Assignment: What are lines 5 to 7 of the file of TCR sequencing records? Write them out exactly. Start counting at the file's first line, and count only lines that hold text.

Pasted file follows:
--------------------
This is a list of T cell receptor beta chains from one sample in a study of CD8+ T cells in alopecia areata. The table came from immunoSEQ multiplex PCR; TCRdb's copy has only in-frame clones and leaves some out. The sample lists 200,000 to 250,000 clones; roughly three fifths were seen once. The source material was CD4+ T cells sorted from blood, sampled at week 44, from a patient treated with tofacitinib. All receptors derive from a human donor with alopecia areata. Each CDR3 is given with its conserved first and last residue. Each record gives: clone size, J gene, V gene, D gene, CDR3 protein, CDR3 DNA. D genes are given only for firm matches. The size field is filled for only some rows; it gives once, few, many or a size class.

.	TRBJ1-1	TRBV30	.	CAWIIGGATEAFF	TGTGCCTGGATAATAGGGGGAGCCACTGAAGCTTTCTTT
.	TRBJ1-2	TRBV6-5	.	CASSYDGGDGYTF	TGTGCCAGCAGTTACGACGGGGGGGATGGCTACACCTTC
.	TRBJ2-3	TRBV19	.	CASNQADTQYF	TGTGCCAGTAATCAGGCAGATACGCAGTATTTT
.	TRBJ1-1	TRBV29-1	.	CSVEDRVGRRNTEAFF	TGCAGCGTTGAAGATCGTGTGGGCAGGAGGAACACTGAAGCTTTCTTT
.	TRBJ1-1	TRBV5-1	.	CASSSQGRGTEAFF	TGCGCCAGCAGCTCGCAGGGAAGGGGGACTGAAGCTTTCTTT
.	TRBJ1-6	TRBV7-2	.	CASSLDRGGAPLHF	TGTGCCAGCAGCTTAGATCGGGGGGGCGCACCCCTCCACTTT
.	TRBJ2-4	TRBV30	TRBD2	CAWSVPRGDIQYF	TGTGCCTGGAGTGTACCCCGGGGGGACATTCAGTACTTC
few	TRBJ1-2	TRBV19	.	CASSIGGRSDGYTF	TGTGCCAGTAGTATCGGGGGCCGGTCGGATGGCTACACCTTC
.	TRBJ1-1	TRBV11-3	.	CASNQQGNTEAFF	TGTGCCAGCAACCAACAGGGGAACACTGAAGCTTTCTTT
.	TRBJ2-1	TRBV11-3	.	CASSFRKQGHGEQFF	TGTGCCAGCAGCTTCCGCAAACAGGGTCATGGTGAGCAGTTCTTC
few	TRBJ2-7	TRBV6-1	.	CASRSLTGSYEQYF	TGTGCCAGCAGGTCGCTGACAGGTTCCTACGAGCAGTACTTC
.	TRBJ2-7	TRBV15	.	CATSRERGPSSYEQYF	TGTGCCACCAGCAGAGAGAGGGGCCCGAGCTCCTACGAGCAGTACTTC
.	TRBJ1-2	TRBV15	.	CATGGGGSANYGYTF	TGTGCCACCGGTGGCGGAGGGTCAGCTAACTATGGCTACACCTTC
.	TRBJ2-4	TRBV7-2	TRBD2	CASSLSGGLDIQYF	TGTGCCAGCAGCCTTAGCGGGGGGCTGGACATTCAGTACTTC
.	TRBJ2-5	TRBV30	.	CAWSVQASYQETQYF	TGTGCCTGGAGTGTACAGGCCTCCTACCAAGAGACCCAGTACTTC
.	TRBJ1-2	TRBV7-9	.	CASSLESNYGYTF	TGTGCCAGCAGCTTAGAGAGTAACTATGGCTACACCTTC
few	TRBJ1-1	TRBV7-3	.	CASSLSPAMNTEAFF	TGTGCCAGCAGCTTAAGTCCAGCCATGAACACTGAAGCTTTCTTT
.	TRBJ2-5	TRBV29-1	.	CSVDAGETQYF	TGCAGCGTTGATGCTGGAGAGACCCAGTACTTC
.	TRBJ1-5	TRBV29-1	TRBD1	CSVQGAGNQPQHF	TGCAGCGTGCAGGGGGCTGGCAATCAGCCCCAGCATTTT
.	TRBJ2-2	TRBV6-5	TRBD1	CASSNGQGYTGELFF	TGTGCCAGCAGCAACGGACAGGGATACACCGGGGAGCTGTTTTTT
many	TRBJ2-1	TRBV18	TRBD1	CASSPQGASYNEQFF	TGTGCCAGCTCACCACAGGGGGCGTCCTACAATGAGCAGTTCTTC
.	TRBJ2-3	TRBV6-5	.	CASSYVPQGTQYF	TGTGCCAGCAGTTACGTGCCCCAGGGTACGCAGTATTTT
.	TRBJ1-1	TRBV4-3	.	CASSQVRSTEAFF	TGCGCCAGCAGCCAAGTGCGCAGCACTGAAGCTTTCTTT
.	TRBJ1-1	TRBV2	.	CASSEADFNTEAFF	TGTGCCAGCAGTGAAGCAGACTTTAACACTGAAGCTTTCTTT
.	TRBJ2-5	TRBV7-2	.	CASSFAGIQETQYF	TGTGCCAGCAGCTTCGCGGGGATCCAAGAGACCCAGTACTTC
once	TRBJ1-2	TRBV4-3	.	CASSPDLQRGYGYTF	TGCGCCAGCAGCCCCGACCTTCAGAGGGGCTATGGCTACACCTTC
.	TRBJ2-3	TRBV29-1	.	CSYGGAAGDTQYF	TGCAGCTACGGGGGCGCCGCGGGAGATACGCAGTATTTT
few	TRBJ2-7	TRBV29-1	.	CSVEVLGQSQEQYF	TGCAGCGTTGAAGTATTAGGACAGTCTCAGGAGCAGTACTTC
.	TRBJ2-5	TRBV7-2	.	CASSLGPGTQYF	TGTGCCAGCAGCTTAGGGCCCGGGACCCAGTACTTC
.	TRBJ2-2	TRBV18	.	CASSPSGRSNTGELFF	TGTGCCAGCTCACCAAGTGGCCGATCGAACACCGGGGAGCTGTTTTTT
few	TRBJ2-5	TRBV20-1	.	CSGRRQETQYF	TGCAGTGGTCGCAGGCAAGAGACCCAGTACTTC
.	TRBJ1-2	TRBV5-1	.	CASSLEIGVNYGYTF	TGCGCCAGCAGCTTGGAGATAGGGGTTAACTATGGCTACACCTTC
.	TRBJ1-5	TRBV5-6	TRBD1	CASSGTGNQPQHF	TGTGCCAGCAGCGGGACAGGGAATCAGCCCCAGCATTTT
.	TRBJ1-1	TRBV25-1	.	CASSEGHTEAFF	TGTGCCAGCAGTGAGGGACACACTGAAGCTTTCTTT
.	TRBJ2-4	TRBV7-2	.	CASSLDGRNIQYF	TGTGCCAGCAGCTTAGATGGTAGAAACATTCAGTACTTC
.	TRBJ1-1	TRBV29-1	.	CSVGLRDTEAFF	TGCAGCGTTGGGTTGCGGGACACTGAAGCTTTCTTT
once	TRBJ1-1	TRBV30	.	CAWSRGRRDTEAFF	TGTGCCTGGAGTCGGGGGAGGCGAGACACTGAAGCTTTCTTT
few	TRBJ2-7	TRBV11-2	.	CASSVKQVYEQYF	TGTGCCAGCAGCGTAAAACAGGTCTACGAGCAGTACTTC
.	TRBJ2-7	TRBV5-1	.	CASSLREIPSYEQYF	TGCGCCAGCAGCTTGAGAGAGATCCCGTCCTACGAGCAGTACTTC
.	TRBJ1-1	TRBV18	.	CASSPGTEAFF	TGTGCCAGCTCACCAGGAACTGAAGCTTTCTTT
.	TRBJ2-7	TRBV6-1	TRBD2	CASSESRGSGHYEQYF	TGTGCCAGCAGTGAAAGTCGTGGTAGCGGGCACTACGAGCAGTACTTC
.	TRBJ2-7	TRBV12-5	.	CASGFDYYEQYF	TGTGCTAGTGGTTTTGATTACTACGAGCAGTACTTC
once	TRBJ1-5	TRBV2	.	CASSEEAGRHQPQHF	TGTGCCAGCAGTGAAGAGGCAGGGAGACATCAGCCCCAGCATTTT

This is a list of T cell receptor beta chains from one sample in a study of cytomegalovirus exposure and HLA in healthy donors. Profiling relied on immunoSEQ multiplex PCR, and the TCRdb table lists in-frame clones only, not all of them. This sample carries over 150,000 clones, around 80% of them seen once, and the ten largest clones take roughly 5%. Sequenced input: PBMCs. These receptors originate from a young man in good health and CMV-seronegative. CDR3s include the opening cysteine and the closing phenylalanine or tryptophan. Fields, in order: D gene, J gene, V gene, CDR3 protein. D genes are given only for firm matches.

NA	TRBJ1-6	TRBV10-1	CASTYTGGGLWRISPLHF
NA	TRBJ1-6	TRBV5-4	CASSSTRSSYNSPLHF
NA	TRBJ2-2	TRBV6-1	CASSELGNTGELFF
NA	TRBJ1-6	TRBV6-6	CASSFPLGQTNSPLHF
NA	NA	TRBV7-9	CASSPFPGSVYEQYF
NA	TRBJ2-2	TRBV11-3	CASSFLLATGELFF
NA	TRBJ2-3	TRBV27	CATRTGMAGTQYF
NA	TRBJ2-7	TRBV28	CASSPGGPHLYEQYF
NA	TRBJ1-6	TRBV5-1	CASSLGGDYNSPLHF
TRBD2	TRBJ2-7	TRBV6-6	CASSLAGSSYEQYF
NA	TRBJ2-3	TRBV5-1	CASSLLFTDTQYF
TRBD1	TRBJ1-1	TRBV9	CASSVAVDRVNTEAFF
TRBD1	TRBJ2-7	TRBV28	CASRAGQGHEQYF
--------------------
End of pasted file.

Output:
.	TRBJ1-1	TRBV29-1	.	CSVEDRVGRRNTEAFF	TGCAGCGTTGAAGATCGTGTGGGCAGGAGGAACACTGAAGCTTTCTTT
.	TRBJ1-1	TRBV5-1	.	CASSSQGRGTEAFF	TGCGCCAGCAGCTCGCAGGGAAGGGGGACTGAAGCTTTCTTT
.	TRBJ1-6	TRBV7-2	.	CASSLDRGGAPLHF	TGTGCCAGCAGCTTAGATCGGGGGGGCGCACCCCTCCACTTT